Labour pledges universal access to youth services amid rising knife crime and loneliness
Labour has vowed to end the “postcode lottery” of youth services by offering all young people help to confront "complex challenges" such as knife crime and mental health.
The party says its 'Only Young Once' plan would rebuild support for young people through a national “Youth Service Guarantee” that promises "high quality youth work for every young person regardless of their background or circumstance".
The pledge comes after analysis found that public spending on youth services in England has been slashed by £1bn since 2010 - a 73% cut.
It also found that 750 youth centres have closed since 2012, and 14,500 jobs have been lost in the sector since 2008.
Jeremy Corbyn said: “The cuts to public services over the last decade have hit young people particularly hard. Life for young people in Britain today is far harder than it needs to be, and worse in many ways than it was for previous generations.
“We need local youth services across the whole country. We need services that can meet the complex challenges faced by young people today. We need services that will nurture and empower young people to improve their own lives.”
Labour said rising knife crime, county lines gangs, mental health issues, rising exclusions and exam pressures were forcing increasing strain on young people.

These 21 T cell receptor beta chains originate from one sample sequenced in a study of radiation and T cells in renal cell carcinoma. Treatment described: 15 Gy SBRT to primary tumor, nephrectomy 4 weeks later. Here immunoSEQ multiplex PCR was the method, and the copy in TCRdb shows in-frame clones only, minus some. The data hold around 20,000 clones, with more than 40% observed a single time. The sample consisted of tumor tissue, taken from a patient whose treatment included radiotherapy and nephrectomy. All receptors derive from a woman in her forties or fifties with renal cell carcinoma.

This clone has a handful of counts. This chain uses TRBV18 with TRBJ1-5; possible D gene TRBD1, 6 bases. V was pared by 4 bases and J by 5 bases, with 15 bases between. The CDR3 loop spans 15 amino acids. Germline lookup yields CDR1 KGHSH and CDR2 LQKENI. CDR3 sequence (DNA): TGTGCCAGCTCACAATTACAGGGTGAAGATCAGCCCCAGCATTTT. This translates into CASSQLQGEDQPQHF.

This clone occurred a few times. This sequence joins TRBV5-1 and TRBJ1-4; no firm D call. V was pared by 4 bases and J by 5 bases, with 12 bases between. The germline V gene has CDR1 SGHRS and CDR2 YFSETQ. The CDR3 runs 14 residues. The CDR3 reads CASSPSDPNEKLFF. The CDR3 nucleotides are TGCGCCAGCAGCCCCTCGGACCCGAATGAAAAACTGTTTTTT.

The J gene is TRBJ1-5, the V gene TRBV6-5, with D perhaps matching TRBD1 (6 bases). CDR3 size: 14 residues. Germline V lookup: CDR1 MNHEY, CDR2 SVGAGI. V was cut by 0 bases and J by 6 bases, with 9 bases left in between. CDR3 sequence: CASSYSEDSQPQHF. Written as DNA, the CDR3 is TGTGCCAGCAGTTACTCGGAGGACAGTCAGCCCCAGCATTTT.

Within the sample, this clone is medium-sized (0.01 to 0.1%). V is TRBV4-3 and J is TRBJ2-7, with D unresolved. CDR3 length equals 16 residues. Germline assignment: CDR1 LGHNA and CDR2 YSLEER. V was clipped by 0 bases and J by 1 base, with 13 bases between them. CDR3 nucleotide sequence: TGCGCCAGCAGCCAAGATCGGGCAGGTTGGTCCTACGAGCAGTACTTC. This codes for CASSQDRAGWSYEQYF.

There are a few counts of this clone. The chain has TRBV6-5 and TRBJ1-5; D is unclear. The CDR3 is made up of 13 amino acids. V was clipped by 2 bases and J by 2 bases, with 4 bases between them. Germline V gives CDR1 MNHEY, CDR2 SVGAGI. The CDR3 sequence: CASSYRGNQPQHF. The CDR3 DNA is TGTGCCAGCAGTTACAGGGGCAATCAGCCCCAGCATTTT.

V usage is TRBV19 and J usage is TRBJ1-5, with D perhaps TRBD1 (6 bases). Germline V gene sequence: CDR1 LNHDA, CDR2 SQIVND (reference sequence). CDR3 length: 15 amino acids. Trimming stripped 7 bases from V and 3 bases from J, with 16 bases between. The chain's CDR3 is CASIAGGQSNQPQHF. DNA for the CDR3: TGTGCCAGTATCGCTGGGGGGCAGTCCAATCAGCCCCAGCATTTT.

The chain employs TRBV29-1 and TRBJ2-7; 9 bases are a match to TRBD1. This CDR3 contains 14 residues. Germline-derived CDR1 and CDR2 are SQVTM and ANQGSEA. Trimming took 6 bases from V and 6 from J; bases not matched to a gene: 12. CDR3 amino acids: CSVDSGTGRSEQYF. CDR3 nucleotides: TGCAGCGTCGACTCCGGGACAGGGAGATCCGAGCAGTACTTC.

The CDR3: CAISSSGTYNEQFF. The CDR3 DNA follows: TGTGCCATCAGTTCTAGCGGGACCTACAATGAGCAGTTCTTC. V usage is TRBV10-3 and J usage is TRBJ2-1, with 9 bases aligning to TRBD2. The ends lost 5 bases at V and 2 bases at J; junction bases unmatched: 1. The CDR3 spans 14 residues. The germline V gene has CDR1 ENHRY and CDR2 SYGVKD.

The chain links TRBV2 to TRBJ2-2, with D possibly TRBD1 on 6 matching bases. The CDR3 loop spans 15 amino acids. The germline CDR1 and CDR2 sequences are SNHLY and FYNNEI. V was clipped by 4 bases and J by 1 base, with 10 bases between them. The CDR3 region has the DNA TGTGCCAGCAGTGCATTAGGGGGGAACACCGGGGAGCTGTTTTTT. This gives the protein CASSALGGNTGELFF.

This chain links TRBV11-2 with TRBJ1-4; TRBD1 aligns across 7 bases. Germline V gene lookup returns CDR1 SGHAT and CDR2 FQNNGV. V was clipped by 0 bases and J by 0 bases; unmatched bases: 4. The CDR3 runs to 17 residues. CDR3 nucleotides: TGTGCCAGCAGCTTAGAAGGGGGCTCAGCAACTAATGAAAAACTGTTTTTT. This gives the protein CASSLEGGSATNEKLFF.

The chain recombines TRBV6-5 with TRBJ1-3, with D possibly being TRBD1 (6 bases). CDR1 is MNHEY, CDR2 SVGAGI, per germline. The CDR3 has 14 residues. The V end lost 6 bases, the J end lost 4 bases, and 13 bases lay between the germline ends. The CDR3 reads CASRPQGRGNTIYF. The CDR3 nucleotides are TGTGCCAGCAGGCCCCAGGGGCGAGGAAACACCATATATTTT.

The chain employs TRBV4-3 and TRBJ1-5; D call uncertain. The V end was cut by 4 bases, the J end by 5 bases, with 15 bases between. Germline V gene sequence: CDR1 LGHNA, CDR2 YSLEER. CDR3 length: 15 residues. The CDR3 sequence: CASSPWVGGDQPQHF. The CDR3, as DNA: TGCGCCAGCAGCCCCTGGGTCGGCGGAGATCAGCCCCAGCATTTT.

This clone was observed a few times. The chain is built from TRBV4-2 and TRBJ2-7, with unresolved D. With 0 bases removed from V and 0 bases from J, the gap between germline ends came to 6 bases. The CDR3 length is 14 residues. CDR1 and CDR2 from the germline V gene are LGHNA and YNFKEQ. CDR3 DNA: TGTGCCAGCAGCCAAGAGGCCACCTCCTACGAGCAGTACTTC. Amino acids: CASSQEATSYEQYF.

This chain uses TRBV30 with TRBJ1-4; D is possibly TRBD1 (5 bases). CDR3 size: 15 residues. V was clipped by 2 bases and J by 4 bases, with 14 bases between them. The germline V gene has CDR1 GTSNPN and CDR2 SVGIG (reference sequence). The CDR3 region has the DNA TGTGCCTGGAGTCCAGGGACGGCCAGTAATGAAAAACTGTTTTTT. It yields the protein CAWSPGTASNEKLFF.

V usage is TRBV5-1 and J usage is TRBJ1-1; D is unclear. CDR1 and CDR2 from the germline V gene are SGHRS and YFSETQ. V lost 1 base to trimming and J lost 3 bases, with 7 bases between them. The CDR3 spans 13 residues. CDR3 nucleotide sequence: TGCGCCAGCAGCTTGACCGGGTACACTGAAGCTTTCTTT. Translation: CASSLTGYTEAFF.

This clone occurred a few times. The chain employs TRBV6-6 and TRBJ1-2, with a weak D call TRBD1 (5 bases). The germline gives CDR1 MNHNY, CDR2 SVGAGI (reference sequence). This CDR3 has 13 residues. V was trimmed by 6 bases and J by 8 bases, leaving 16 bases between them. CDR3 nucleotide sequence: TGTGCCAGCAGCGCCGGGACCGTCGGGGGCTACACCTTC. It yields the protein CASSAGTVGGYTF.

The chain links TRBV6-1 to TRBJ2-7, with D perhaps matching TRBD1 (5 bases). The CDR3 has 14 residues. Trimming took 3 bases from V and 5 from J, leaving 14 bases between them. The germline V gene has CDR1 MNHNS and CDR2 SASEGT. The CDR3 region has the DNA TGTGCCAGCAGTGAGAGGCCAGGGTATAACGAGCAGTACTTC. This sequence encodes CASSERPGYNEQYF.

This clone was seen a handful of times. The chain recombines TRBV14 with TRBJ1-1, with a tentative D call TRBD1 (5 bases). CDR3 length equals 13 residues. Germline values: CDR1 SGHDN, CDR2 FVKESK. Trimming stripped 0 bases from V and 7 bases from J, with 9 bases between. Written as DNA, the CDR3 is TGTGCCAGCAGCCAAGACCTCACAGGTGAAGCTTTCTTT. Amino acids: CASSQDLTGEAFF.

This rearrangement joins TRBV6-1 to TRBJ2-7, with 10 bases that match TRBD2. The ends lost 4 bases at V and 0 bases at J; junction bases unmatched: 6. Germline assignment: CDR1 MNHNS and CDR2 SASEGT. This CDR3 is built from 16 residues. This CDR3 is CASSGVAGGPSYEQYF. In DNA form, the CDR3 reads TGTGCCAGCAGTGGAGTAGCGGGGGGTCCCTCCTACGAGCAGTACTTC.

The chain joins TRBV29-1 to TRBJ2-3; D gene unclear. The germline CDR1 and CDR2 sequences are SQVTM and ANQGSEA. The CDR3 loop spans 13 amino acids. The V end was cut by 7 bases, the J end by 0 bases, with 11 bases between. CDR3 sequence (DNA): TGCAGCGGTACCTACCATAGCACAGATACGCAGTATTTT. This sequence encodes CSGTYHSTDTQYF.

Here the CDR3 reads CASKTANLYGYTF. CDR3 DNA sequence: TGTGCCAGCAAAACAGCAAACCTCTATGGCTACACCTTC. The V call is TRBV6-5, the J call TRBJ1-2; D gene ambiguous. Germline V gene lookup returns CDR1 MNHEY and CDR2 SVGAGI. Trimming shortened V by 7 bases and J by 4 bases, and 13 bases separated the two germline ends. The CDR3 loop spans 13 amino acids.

The Labour leader added: “The experiences of our youth can shape our entire future lives. Our young people should be supported in adolescence, a time that should be as full of wonder and as free from trouble as possible. With each young person we have just one chance to get it all right.”
Funding for the scheme will be laid out in Labour's manifesto for the next General Election, the party said.
As part of its new scheme, the party has vowed to create a new “Youth Services Fund” to reverse austerity measures.
The new programme aims to provide extra-curricular activities, encourage arts and sports engagement, enable active citizenship and more.
Labour also says it will prioritise “community-based non-formal education” to boost young people’s skills and empowerment.
Plans also include more training, recruitment and an increase in qualified, professional youth workers, alongside the appointment of a minister for children and young people.
Labour’s shadow youth affairs minister Cat Smith said: “There are far too many young people today growing up with nowhere to go, nothing to do, and no one to speak to about their lives.
“Young people deserve role models – someone who can build their aspirations, empower them to recognise their strengths, and spot the emergence of anti-social behaviour and divisive ideologies before they become social problems.
“Labour will restore a nationwide youth service, built for the many young people who represent our future, not just for the few young people requiring youth justice interventions.